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BJP's defeat in West Bengal may be seen as referendum on Centre's handling of COVID-19 : Nomura

In the recent state elections, the BJP's tally in West Bengal has been restricted to 77 out of the total 293 seats. It also failed to win a seat in Kerala and had a worse- than-earlier result in Assam, winning 60 seats. But the party won a series of by-elections in seats across Karnataka, Gujarat, Madhya Pradesh, and Maharashtra. along with four seats in Tamil Nadu.

May 03, 2021 / 07:20 PM IST
File photo of Home Minister Amit Shah, who campaigned in Bidhannagar constituency of Kolkata on April 13, 2021. Bidhannagar goes to the polls this Saturday, April 17, 2021. (Shutterstock)

File photo of Home Minister Amit Shah, who campaigned in Bidhannagar constituency of Kolkata on April 13, 2021. Bidhannagar goes to the polls this Saturday, April 17, 2021. (Shutterstock)

The BJP's defeat in West Bengal may be seen as a referendum on the central government’s handling of the second wave of the pandemic, according to Nomura global Global Markets Research. However, it has added that the economic and policy implications of the latest elections may be scant.

To put the Nomura statement into context, the number of new daily cases nationwide has remained above the 3-lakh mark for the past 12 straight days and an acute shortage of oxygen has dogged almost all major states.

On the other hand, even after running a spirited campaign across the 8 phases of the West Bengal elections which included dozens of roadshows by Prime Minister Narendra Modi and Home Minister Amit Shah, the BJP has been restricted to a tally of 77 in the state's 293 seat assembly. Incumbent Trinamul Congress had picked up the rest 213 seats.

However, Nomura clarified that it did not expect any major change in policy direction as a result. "Overall, the BJP’s loss in WB may be seen as a referendum on the central government’s handling of the second wave outbreak, although we believe state elections are mostly influenced by a host of local factors. We also do not expect a shift in policies (towards more populism) as a result of these state elections," it said.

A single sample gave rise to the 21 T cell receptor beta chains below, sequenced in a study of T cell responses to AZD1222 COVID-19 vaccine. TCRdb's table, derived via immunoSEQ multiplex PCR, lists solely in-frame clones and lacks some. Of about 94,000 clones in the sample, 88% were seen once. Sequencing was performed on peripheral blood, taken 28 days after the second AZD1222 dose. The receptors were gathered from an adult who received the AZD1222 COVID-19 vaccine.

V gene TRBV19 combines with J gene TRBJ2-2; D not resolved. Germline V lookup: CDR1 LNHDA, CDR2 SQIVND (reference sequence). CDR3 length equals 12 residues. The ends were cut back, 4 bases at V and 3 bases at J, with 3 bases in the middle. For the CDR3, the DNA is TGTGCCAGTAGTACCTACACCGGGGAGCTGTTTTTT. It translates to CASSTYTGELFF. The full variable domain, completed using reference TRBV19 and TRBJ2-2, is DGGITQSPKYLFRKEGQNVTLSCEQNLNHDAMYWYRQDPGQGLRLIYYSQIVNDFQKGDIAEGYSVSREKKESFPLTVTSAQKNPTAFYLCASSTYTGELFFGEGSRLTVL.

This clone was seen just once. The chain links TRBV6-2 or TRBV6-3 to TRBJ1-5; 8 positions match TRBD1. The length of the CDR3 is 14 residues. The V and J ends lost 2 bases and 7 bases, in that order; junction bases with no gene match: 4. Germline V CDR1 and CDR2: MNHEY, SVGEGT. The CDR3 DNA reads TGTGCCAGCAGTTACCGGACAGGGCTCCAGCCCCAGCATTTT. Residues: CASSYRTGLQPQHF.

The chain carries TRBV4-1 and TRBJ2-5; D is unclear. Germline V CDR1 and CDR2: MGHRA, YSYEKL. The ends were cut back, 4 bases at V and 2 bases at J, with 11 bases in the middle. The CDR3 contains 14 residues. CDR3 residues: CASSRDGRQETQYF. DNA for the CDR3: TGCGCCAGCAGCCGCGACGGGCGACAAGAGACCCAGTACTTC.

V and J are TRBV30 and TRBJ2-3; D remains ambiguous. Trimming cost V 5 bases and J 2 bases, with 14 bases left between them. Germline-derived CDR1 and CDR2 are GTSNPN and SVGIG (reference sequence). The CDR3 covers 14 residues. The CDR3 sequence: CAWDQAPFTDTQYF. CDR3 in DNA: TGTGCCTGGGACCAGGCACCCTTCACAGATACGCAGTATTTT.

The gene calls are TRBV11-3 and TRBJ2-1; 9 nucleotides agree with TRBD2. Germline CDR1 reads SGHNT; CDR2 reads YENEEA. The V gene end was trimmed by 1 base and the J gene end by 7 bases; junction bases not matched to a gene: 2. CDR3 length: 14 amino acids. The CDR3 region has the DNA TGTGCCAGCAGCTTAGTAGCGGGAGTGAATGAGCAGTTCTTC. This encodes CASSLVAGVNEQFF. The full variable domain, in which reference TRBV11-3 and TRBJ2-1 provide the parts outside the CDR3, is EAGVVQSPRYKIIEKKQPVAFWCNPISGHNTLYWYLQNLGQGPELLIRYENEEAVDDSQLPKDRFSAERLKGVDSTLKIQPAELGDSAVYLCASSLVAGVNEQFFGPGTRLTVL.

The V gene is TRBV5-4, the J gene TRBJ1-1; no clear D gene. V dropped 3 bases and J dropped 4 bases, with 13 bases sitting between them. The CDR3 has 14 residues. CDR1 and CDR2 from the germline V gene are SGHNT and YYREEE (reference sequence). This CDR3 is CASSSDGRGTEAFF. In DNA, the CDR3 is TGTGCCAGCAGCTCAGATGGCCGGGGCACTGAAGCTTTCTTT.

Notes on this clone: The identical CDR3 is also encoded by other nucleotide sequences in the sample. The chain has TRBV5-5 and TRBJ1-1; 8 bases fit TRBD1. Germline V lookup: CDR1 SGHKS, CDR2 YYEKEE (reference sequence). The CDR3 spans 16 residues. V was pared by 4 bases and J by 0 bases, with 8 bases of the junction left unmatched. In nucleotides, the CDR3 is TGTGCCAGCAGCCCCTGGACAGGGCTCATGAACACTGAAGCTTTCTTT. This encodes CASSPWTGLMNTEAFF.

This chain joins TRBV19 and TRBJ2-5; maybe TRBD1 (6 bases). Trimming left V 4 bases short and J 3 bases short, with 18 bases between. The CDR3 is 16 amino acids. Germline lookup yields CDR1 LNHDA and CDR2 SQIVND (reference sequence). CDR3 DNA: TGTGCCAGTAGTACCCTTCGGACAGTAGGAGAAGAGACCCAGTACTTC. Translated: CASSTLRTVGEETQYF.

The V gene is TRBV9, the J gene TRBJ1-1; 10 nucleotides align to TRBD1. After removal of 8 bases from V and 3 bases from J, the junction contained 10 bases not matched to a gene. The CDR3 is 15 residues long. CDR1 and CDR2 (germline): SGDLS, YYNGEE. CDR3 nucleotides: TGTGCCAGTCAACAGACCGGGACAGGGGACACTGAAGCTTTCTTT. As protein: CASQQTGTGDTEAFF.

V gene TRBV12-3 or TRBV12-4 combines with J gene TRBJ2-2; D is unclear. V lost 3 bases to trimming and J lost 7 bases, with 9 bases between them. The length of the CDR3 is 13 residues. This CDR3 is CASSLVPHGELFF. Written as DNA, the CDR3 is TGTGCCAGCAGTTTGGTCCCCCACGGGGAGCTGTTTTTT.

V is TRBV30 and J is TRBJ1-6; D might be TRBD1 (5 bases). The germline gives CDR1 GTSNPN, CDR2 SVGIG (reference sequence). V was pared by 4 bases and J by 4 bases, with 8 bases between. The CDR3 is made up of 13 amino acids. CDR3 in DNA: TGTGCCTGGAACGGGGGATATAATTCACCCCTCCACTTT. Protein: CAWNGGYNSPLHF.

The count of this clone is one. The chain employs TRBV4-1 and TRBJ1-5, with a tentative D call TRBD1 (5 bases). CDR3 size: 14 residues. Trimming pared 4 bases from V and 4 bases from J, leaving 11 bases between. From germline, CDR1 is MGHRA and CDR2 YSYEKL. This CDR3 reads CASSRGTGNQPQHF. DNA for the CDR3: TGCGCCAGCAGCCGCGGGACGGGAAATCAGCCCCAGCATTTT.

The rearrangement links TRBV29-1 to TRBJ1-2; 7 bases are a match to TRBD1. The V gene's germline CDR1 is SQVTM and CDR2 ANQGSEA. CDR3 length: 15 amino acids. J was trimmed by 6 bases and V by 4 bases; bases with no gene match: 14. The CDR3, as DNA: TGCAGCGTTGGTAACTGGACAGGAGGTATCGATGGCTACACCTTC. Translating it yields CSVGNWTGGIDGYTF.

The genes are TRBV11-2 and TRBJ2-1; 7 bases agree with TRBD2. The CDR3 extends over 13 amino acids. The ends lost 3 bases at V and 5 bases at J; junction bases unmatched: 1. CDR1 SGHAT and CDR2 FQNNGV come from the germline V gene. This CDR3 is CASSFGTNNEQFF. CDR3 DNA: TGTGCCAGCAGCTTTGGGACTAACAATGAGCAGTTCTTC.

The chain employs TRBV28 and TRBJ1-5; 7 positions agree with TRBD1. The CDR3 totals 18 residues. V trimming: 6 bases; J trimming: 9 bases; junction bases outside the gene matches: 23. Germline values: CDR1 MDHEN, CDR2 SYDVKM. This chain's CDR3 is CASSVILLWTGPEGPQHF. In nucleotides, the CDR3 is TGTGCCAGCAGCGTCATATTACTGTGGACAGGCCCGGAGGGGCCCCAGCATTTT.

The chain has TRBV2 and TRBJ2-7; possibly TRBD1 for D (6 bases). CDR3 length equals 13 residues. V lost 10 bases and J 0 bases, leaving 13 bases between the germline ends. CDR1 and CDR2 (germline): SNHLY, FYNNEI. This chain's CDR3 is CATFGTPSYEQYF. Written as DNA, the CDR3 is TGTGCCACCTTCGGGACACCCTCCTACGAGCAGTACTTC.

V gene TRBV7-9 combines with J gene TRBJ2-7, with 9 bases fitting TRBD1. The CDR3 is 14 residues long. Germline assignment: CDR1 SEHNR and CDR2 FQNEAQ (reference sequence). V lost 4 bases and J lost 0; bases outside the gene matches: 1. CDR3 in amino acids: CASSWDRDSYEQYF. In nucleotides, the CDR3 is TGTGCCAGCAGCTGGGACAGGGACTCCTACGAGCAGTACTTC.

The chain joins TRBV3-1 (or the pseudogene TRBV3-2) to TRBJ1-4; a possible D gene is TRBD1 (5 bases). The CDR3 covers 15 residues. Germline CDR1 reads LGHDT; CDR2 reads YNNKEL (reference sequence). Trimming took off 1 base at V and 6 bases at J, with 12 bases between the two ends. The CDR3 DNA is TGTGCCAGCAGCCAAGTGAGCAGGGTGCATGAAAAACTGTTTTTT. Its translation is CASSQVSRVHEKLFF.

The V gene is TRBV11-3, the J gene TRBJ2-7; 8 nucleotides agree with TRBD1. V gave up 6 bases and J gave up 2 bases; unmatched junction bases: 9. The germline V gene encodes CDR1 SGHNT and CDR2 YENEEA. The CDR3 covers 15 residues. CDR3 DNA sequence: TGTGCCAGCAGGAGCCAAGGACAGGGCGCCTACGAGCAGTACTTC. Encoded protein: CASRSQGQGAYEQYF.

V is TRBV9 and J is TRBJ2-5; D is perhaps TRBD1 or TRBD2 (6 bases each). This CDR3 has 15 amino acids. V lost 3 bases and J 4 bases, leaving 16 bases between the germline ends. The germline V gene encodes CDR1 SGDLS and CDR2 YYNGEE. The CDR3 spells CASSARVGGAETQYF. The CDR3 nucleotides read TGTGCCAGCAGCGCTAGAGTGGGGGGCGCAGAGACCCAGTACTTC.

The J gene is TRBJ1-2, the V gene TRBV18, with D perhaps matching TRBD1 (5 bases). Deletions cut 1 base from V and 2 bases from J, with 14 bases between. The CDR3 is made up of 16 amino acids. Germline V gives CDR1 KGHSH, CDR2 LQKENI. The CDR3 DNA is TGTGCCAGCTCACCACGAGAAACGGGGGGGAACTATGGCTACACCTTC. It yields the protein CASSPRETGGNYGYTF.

Legislative agenda

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On the legislative agenda, however, the latest state election results are expected to help the BJP. The composition of the Upper House (the Rajya Sabha) is influenced by the lay of the land of state legislative assemblies. Currently, the BJP holds around 95 of 245 seats (9 seats are vacant), while its coalition, the National Democratic Alliance (NDA), holds 117 seats, still shy of the halfway mark of 123 seats.

"The BJP currently holds zero seats from West Bengal’s share of 16 seats in the Rajya Sabha. Its recent performance – in which it was able to win one-third of the WB state assembly – will allow it to increase its seat count; we estimate that 11 WB seats will come up for reelection by 2024 (when the BJP’s term ends)," Nomura said.

However, Nomura has pointed out that the loss for BJP’s ally, AIADMK in Tamil Nadu will also mean some erosion in its current count of 8 seats. "Overall, we believe that the state elections will allow the NDA to incrementally increase its seat share in the Rajya Sabha, although it will probably struggle to cross the simple majority mark (of 123)," it said.

However, this may end up being a non-factor, as it has established working relationships with non-allied parties in recent legislatures, giving it the requisite numbers to pass legislative bills.

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